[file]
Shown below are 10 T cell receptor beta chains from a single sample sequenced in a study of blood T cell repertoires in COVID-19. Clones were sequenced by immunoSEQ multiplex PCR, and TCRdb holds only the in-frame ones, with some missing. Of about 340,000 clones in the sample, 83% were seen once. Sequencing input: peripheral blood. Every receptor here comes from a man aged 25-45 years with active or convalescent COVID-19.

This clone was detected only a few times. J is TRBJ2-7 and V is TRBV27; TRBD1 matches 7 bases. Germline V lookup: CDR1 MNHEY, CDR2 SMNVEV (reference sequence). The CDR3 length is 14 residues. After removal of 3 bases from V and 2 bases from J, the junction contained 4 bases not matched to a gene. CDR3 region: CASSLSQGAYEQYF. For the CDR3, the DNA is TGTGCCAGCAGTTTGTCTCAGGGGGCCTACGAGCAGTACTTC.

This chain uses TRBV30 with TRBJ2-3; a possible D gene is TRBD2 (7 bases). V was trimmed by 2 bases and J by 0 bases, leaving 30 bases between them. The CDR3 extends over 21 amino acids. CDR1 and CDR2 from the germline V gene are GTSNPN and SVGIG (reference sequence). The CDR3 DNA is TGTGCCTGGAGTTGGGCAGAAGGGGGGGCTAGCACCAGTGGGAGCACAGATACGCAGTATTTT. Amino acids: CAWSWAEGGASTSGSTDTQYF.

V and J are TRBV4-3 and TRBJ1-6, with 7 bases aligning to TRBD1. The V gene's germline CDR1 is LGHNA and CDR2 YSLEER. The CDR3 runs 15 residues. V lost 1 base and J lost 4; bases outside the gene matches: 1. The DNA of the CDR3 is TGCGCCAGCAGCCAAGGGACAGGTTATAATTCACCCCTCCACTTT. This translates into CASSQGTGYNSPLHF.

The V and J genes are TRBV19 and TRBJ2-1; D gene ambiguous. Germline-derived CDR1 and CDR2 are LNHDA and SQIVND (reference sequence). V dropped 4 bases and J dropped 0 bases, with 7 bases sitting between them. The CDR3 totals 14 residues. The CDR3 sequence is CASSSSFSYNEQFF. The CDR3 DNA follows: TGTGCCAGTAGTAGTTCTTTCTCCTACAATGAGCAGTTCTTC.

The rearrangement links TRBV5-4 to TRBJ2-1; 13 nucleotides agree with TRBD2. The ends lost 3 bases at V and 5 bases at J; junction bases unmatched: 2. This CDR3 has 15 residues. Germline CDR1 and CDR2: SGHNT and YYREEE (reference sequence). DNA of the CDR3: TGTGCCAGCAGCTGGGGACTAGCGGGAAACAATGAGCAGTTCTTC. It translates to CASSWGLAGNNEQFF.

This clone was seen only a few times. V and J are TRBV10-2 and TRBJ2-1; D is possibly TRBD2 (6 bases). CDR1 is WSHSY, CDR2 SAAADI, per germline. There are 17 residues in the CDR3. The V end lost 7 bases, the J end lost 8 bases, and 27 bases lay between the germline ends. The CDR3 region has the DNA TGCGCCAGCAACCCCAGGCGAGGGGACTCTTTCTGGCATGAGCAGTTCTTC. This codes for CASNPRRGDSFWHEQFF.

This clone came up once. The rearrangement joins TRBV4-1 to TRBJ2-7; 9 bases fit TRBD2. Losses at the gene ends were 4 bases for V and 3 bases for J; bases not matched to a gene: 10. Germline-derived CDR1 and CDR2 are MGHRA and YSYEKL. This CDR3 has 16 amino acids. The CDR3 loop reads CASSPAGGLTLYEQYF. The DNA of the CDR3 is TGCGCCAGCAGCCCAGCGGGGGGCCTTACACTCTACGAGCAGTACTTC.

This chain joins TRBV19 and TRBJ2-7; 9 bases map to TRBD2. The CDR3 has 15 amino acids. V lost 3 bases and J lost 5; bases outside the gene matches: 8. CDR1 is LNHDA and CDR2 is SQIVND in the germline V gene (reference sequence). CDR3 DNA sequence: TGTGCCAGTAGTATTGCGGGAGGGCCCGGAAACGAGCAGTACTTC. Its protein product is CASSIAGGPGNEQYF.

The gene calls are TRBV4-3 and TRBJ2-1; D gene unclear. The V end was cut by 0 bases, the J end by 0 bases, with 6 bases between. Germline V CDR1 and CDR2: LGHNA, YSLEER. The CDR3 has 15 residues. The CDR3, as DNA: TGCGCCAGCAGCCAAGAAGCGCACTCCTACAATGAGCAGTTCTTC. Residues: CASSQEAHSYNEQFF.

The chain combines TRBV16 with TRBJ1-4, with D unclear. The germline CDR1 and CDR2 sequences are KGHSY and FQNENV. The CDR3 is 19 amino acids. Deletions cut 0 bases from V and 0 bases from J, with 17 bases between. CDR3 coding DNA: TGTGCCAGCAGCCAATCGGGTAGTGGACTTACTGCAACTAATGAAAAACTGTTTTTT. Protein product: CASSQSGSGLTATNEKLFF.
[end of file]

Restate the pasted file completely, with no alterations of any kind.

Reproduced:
Shown below are 10 T cell receptor beta chains from a single sample sequenced in a study of blood T cell repertoires in COVID-19. Clones were sequenced by immunoSEQ multiplex PCR, and TCRdb holds only the in-frame ones, with some missing. Of about 340,000 clones in the sample, 83% were seen once. Sequencing input: peripheral blood. Every receptor here comes from a man aged 25-45 years with active or convalescent COVID-19.

This clone was detected only a few times. J is TRBJ2-7 and V is TRBV27; TRBD1 matches 7 bases. Germline V lookup: CDR1 MNHEY, CDR2 SMNVEV (reference sequence). The CDR3 length is 14 residues. After removal of 3 bases from V and 2 bases from J, the junction contained 4 bases not matched to a gene. CDR3 region: CASSLSQGAYEQYF. For the CDR3, the DNA is TGTGCCAGCAGTTTGTCTCAGGGGGCCTACGAGCAGTACTTC.

This chain uses TRBV30 with TRBJ2-3; a possible D gene is TRBD2 (7 bases). V was trimmed by 2 bases and J by 0 bases, leaving 30 bases between them. The CDR3 extends over 21 amino acids. CDR1 and CDR2 from the germline V gene are GTSNPN and SVGIG (reference sequence). The CDR3 DNA is TGTGCCTGGAGTTGGGCAGAAGGGGGGGCTAGCACCAGTGGGAGCACAGATACGCAGTATTTT. Amino acids: CAWSWAEGGASTSGSTDTQYF.

V and J are TRBV4-3 and TRBJ1-6, with 7 bases aligning to TRBD1. The V gene's germline CDR1 is LGHNA and CDR2 YSLEER. The CDR3 runs 15 residues. V lost 1 base and J lost 4; bases outside the gene matches: 1. The DNA of the CDR3 is TGCGCCAGCAGCCAAGGGACAGGTTATAATTCACCCCTCCACTTT. This translates into CASSQGTGYNSPLHF.

The V and J genes are TRBV19 and TRBJ2-1; D gene ambiguous. Germline-derived CDR1 and CDR2 are LNHDA and SQIVND (reference sequence). V dropped 4 bases and J dropped 0 bases, with 7 bases sitting between them. The CDR3 totals 14 residues. The CDR3 sequence is CASSSSFSYNEQFF. The CDR3 DNA follows: TGTGCCAGTAGTAGTTCTTTCTCCTACAATGAGCAGTTCTTC.

The rearrangement links TRBV5-4 to TRBJ2-1; 13 nucleotides agree with TRBD2. The ends lost 3 bases at V and 5 bases at J; junction bases unmatched: 2. This CDR3 has 15 residues. Germline CDR1 and CDR2: SGHNT and YYREEE (reference sequence). DNA of the CDR3: TGTGCCAGCAGCTGGGGACTAGCGGGAAACAATGAGCAGTTCTTC. It translates to CASSWGLAGNNEQFF.

This clone was seen only a few times. V and J are TRBV10-2 and TRBJ2-1; D is possibly TRBD2 (6 bases). CDR1 is WSHSY, CDR2 SAAADI, per germline. There are 17 residues in the CDR3. The V end lost 7 bases, the J end lost 8 bases, and 27 bases lay between the germline ends. The CDR3 region has the DNA TGCGCCAGCAACCCCAGGCGAGGGGACTCTTTCTGGCATGAGCAGTTCTTC. This codes for CASNPRRGDSFWHEQFF.

This clone came up once. The rearrangement joins TRBV4-1 to TRBJ2-7; 9 bases fit TRBD2. Losses at the gene ends were 4 bases for V and 3 bases for J; bases not matched to a gene: 10. Germline-derived CDR1 and CDR2 are MGHRA and YSYEKL. This CDR3 has 16 amino acids. The CDR3 loop reads CASSPAGGLTLYEQYF. The DNA of the CDR3 is TGCGCCAGCAGCCCAGCGGGGGGCCTTACACTCTACGAGCAGTACTTC.

This chain joins TRBV19 and TRBJ2-7; 9 bases map to TRBD2. The CDR3 has 15 amino acids. V lost 3 bases and J lost 5; bases outside the gene matches: 8. CDR1 is LNHDA and CDR2 is SQIVND in the germline V gene (reference sequence). CDR3 DNA sequence: TGTGCCAGTAGTATTGCGGGAGGGCCCGGAAACGAGCAGTACTTC. Its protein product is CASSIAGGPGNEQYF.

The gene calls are TRBV4-3 and TRBJ2-1; D gene unclear. The V end was cut by 0 bases, the J end by 0 bases, with 6 bases between. Germline V CDR1 and CDR2: LGHNA, YSLEER. The CDR3 has 15 residues. The CDR3, as DNA: TGCGCCAGCAGCCAAGAAGCGCACTCCTACAATGAGCAGTTCTTC. Residues: CASSQEAHSYNEQFF.

The chain combines TRBV16 with TRBJ1-4, with D unclear. The germline CDR1 and CDR2 sequences are KGHSY and FQNENV. The CDR3 is 19 amino acids. Deletions cut 0 bases from V and 0 bases from J, with 17 bases between. CDR3 coding DNA: TGTGCCAGCAGCCAATCGGGTAGTGGACTTACTGCAACTAATGAAAAACTGTTTTTT. Protein product: CASSQSGSGLTATNEKLFF.